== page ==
A. Phone interviews are commonly used to sort out applicants for an internship. If distance is a factor, a phone interview may result in an internship offer without a personal interview. Here are some tips to make sure you get the offer you want:
- Research the company and compile as much material as possible about the organization and its people. Read about the company’s career offerings on its website and take note of the desired qualifications and skills. Write down any company slogans or specific phrases used to describe the company.
- Compile a list of potential questions that you might be asked, such as: Why do you want this internship? What special skills would you bring to the company? Describe yourself. Why should we select you over another applicant? What are your career goals?
- Select a friend to role play as the potential internship director and ask you these questions. Give your friend a timer to measure how long you take to answer each question. Record the practice interview and critique your performance, ensuring that you’re not talking too fast or using poor grammar.
- Take several deep breaths before you begin the actual phone interview to steady your nerves. Keep a glass of water nearby in case you start to cough or your mouth becomes too dry.
- Make sure you’re in a quiet environment and won’t have any interruptions. When the interview is set up, ask how long it will take, so you’ll know how much time to set aside. Have your list of company slogans ready to use when appropriate. Double check the name of the person who will be the interviewer.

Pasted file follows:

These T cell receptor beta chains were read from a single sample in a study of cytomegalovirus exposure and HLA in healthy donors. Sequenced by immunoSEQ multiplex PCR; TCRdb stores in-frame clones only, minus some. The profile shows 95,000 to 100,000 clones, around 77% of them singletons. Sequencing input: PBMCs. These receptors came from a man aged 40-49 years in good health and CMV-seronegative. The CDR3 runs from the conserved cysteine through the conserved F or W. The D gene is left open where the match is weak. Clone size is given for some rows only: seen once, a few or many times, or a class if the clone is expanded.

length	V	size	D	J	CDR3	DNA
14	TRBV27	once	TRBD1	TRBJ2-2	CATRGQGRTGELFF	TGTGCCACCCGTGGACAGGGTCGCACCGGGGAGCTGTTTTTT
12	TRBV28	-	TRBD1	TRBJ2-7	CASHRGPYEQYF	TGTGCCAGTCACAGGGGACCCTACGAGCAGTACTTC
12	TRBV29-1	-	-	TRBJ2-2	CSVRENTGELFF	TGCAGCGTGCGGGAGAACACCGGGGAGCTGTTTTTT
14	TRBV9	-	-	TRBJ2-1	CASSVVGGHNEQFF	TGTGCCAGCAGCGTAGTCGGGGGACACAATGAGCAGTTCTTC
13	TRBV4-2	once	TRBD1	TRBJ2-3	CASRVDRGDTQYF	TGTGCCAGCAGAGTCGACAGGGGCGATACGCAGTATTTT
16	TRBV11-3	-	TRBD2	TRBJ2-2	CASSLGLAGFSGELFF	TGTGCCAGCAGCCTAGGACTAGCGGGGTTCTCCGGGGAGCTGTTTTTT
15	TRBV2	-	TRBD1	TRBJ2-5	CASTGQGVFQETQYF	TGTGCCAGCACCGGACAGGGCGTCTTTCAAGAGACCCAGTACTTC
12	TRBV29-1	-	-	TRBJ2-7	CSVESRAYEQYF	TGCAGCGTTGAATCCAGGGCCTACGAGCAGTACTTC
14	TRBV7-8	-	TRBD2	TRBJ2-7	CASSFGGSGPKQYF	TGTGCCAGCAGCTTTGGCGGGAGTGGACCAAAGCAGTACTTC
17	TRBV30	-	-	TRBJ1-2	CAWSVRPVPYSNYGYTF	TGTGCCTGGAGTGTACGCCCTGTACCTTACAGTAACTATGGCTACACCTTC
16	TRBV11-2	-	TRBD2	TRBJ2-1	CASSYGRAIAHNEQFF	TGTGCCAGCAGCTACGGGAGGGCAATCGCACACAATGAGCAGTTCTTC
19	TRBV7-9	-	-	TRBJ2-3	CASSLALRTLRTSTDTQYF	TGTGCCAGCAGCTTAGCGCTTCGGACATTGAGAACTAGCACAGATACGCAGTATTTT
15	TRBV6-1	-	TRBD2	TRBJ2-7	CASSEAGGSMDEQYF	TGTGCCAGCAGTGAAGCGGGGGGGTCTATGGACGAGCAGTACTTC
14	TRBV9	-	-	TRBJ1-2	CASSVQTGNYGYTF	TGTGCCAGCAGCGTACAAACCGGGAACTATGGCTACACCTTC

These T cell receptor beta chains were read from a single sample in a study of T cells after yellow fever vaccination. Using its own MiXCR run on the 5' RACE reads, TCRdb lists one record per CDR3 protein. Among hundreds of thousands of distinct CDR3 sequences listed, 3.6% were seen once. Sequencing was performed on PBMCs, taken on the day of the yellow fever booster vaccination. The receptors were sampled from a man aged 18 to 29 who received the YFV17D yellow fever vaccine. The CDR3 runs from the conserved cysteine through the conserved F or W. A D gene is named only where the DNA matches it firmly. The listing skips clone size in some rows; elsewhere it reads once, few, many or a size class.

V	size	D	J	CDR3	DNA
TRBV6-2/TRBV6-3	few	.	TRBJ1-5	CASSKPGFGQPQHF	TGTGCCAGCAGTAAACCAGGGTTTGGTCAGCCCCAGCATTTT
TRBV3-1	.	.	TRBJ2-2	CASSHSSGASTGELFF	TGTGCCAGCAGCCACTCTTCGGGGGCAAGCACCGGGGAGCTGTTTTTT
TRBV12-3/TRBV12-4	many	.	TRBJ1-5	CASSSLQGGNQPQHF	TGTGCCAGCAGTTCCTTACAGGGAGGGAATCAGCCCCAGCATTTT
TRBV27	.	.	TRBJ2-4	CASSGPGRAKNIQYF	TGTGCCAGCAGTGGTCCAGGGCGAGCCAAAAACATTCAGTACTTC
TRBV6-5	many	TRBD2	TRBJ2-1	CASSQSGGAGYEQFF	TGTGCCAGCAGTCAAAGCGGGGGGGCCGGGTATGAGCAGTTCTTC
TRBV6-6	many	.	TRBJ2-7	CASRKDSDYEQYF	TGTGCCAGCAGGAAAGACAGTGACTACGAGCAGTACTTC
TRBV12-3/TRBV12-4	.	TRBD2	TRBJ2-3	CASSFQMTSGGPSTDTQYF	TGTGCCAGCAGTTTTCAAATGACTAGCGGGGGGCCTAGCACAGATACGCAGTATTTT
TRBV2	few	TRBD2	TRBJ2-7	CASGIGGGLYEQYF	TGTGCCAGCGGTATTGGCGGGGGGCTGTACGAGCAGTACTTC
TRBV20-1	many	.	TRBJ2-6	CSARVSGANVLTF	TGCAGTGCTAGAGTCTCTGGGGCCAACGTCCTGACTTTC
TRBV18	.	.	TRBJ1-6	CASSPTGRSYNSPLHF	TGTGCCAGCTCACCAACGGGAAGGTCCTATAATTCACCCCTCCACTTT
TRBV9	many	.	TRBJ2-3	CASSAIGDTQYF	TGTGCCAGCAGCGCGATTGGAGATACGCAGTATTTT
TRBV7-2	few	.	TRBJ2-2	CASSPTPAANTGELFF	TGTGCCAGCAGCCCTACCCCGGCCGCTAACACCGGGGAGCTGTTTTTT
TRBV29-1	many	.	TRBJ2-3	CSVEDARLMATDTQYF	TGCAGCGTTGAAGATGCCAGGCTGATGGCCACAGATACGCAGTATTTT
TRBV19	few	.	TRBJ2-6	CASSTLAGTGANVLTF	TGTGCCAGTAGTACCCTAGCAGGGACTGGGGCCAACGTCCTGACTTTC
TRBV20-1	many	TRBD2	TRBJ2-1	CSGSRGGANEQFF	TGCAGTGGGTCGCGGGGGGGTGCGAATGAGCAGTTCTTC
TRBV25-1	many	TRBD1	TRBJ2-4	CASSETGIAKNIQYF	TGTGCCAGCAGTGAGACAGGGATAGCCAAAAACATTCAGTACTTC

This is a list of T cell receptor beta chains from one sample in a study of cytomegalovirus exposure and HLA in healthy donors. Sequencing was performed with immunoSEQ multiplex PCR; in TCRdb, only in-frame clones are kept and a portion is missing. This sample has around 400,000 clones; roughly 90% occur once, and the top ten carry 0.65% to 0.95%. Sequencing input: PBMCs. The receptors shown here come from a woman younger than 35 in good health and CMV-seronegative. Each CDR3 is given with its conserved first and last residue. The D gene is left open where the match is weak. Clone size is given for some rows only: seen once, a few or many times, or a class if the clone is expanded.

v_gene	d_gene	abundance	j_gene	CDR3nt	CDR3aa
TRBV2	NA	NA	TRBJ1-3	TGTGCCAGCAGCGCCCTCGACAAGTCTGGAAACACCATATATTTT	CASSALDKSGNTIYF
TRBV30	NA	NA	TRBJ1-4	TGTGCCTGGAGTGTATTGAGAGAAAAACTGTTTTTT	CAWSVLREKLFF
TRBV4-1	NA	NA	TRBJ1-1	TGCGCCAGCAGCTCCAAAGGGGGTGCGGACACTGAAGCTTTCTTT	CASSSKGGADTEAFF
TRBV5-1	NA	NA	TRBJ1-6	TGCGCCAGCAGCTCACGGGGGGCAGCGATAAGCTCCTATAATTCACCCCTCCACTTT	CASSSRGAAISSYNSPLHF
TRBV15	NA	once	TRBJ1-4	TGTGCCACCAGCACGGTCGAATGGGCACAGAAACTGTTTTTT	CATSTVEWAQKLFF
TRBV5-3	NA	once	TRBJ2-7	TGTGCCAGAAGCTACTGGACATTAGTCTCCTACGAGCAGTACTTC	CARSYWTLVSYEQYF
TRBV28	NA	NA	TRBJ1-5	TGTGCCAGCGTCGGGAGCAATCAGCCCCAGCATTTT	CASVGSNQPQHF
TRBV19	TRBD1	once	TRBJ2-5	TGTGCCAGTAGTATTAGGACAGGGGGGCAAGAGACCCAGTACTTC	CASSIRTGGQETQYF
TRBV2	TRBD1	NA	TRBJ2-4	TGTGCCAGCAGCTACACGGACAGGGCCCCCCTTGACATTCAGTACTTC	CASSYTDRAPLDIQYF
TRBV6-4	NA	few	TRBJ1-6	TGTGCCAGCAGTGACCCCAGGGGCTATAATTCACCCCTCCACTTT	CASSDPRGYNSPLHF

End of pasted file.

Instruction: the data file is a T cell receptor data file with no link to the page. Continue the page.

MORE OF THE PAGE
- Express your appreciation of the opportunity to interview both at the beginning and the end of the phone call. Speak slowly and distinctly when answering each question. You may even want to say, “That’s a good question,” before you begin your response. You’ll gain time to gather your thoughts and also compliment the interviewer.
- Request clarification when necessary by saying, “Would you please repeat that?” or “I’m sorry, I didn’t hear that.” Use specific examples when answering questions. If asked about your computer skills, name each program you can use. Don’t simply say, “Yes” or “No” to questions but add specific details to each answer.
- Be proud of yourself and never put yourself down. Rather than say, “I don’t know how to do that,” you could say, “I’ve never done that, but I’m willing to learn.” Mention the company’s own slogans or statistics when speaking to show you’ve researched the company thoroughly.
- At the end of the interview, say that you’d very much like the opportunity to intern at the company. If you know anyone at the company, you might want to mention him/her at this point as someone who seems very happy at the company.